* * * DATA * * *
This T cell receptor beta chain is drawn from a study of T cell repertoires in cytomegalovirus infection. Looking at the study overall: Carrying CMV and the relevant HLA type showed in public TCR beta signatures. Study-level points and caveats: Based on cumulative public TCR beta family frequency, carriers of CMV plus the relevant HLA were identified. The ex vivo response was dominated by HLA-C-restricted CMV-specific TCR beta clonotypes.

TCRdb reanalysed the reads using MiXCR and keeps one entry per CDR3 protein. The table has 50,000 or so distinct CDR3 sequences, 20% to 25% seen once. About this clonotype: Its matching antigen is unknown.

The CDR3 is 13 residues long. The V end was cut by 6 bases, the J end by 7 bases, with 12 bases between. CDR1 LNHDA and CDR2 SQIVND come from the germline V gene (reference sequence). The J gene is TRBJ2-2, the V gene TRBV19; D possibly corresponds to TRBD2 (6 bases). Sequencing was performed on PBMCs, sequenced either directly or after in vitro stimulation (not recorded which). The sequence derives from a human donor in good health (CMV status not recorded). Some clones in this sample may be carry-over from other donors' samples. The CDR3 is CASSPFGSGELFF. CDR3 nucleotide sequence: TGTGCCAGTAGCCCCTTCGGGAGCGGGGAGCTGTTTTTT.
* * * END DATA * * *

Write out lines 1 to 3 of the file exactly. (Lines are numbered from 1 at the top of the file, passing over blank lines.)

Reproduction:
This T cell receptor beta chain is drawn from a study of T cell repertoires in cytomegalovirus infection. Looking at the study overall: Carrying CMV and the relevant HLA type showed in public TCR beta signatures. Study-level points and caveats: Based on cumulative public TCR beta family frequency, carriers of CMV plus the relevant HLA were identified. The ex vivo response was dominated by HLA-C-restricted CMV-specific TCR beta clonotypes.

TCRdb reanalysed the reads using MiXCR and keeps one entry per CDR3 protein. The table has 50,000 or so distinct CDR3 sequences, 20% to 25% seen once. About this clonotype: Its matching antigen is unknown.

The CDR3 is 13 residues long. The V end was cut by 6 bases, the J end by 7 bases, with 12 bases between. CDR1 LNHDA and CDR2 SQIVND come from the germline V gene (reference sequence). The J gene is TRBJ2-2, the V gene TRBV19; D possibly corresponds to TRBD2 (6 bases). Sequencing was performed on PBMCs, sequenced either directly or after in vitro stimulation (not recorded which). The sequence derives from a human donor in good health (CMV status not recorded). Some clones in this sample may be carry-over from other donors' samples. The CDR3 is CASSPFGSGELFF. CDR3 nucleotide sequence: TGTGCCAGTAGCCCCTTCGGGAGCGGGGAGCTGTTTTTT.